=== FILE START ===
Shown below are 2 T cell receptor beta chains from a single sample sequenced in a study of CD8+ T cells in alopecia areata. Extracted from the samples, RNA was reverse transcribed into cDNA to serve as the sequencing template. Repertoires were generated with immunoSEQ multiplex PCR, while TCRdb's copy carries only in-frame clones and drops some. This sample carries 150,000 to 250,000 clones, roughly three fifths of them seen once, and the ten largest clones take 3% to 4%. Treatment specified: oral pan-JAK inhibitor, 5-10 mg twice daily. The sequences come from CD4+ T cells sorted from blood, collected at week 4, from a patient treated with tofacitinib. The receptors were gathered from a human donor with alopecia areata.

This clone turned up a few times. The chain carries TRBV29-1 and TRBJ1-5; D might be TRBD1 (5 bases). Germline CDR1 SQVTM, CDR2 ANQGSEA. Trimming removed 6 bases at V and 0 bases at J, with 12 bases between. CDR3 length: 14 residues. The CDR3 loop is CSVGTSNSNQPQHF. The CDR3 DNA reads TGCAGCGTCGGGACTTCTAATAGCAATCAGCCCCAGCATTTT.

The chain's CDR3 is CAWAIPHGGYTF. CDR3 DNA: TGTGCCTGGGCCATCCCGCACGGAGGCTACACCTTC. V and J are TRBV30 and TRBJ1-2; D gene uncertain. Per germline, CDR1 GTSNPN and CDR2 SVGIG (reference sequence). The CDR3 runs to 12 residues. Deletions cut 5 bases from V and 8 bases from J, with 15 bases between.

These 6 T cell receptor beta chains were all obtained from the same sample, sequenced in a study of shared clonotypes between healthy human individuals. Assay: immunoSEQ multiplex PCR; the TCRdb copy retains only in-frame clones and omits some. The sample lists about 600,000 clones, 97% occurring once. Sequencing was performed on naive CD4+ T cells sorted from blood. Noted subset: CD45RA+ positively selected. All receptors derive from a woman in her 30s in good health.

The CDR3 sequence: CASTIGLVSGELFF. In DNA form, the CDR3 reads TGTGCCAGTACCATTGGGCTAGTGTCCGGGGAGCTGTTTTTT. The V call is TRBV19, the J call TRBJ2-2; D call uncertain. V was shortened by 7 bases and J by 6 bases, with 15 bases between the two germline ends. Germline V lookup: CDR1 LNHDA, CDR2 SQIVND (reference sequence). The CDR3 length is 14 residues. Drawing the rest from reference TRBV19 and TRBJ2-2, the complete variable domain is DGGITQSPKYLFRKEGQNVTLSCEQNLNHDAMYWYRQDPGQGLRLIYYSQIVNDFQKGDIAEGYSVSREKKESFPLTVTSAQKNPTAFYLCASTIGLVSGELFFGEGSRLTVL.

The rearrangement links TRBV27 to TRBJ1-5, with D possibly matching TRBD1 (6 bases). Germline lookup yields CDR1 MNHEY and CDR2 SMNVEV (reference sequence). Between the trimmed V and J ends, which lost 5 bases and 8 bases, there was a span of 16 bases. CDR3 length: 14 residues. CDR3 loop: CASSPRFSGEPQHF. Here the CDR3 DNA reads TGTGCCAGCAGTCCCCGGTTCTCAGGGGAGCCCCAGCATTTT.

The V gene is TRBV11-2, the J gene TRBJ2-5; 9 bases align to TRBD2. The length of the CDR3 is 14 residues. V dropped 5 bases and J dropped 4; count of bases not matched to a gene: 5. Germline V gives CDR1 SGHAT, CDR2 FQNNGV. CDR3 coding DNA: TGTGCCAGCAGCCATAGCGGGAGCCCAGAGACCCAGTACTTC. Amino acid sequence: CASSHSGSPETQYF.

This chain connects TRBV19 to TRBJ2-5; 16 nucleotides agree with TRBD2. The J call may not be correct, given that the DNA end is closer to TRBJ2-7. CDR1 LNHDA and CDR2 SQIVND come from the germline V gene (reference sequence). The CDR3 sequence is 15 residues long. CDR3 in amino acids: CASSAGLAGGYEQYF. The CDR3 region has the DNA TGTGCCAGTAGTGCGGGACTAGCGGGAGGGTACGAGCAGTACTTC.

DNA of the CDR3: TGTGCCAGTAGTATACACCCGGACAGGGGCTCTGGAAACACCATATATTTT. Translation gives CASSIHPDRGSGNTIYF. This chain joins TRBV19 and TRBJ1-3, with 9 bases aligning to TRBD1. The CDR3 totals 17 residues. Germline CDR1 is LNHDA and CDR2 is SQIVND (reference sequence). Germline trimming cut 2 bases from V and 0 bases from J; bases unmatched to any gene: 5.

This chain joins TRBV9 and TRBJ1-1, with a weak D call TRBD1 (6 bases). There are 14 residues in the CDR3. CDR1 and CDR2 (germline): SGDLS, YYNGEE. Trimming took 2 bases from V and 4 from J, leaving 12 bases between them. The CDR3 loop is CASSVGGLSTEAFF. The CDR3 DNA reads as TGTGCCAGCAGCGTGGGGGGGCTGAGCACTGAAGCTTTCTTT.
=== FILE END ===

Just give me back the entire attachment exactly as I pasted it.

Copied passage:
Shown below are 2 T cell receptor beta chains from a single sample sequenced in a study of CD8+ T cells in alopecia areata. Extracted from the samples, RNA was reverse transcribed into cDNA to serve as the sequencing template. Repertoires were generated with immunoSEQ multiplex PCR, while TCRdb's copy carries only in-frame clones and drops some. This sample carries 150,000 to 250,000 clones, roughly three fifths of them seen once, and the ten largest clones take 3% to 4%. Treatment specified: oral pan-JAK inhibitor, 5-10 mg twice daily. The sequences come from CD4+ T cells sorted from blood, collected at week 4, from a patient treated with tofacitinib. The receptors were gathered from a human donor with alopecia areata.

This clone turned up a few times. The chain carries TRBV29-1 and TRBJ1-5; D might be TRBD1 (5 bases). Germline CDR1 SQVTM, CDR2 ANQGSEA. Trimming removed 6 bases at V and 0 bases at J, with 12 bases between. CDR3 length: 14 residues. The CDR3 loop is CSVGTSNSNQPQHF. The CDR3 DNA reads TGCAGCGTCGGGACTTCTAATAGCAATCAGCCCCAGCATTTT.

The chain's CDR3 is CAWAIPHGGYTF. CDR3 DNA: TGTGCCTGGGCCATCCCGCACGGAGGCTACACCTTC. V and J are TRBV30 and TRBJ1-2; D gene uncertain. Per germline, CDR1 GTSNPN and CDR2 SVGIG (reference sequence). The CDR3 runs to 12 residues. Deletions cut 5 bases from V and 8 bases from J, with 15 bases between.

These 6 T cell receptor beta chains were all obtained from the same sample, sequenced in a study of shared clonotypes between healthy human individuals. Assay: immunoSEQ multiplex PCR; the TCRdb copy retains only in-frame clones and omits some. The sample lists about 600,000 clones, 97% occurring once. Sequencing was performed on naive CD4+ T cells sorted from blood. Noted subset: CD45RA+ positively selected. All receptors derive from a woman in her 30s in good health.

The CDR3 sequence: CASTIGLVSGELFF. In DNA form, the CDR3 reads TGTGCCAGTACCATTGGGCTAGTGTCCGGGGAGCTGTTTTTT. The V call is TRBV19, the J call TRBJ2-2; D call uncertain. V was shortened by 7 bases and J by 6 bases, with 15 bases between the two germline ends. Germline V lookup: CDR1 LNHDA, CDR2 SQIVND (reference sequence). The CDR3 length is 14 residues. Drawing the rest from reference TRBV19 and TRBJ2-2, the complete variable domain is DGGITQSPKYLFRKEGQNVTLSCEQNLNHDAMYWYRQDPGQGLRLIYYSQIVNDFQKGDIAEGYSVSREKKESFPLTVTSAQKNPTAFYLCASTIGLVSGELFFGEGSRLTVL.

The rearrangement links TRBV27 to TRBJ1-5, with D possibly matching TRBD1 (6 bases). Germline lookup yields CDR1 MNHEY and CDR2 SMNVEV (reference sequence). Between the trimmed V and J ends, which lost 5 bases and 8 bases, there was a span of 16 bases. CDR3 length: 14 residues. CDR3 loop: CASSPRFSGEPQHF. Here the CDR3 DNA reads TGTGCCAGCAGTCCCCGGTTCTCAGGGGAGCCCCAGCATTTT.

The V gene is TRBV11-2, the J gene TRBJ2-5; 9 bases align to TRBD2. The length of the CDR3 is 14 residues. V dropped 5 bases and J dropped 4; count of bases not matched to a gene: 5. Germline V gives CDR1 SGHAT, CDR2 FQNNGV. CDR3 coding DNA: TGTGCCAGCAGCCATAGCGGGAGCCCAGAGACCCAGTACTTC. Amino acid sequence: CASSHSGSPETQYF.

This chain connects TRBV19 to TRBJ2-5; 16 nucleotides agree with TRBD2. The J call may not be correct, given that the DNA end is closer to TRBJ2-7. CDR1 LNHDA and CDR2 SQIVND come from the germline V gene (reference sequence). The CDR3 sequence is 15 residues long. CDR3 in amino acids: CASSAGLAGGYEQYF. The CDR3 region has the DNA TGTGCCAGTAGTGCGGGACTAGCGGGAGGGTACGAGCAGTACTTC.

DNA of the CDR3: TGTGCCAGTAGTATACACCCGGACAGGGGCTCTGGAAACACCATATATTTT. Translation gives CASSIHPDRGSGNTIYF. This chain joins TRBV19 and TRBJ1-3, with 9 bases aligning to TRBD1. The CDR3 totals 17 residues. Germline CDR1 is LNHDA and CDR2 is SQIVND (reference sequence). Germline trimming cut 2 bases from V and 0 bases from J; bases unmatched to any gene: 5.

This chain joins TRBV9 and TRBJ1-1, with a weak D call TRBD1 (6 bases). There are 14 residues in the CDR3. CDR1 and CDR2 (germline): SGDLS, YYNGEE. Trimming took 2 bases from V and 4 from J, leaving 12 bases between them. The CDR3 loop is CASSVGGLSTEAFF. The CDR3 DNA reads as TGTGCCAGCAGCGTGGGGGGGCTGAGCACTGAAGCTTTCTTT.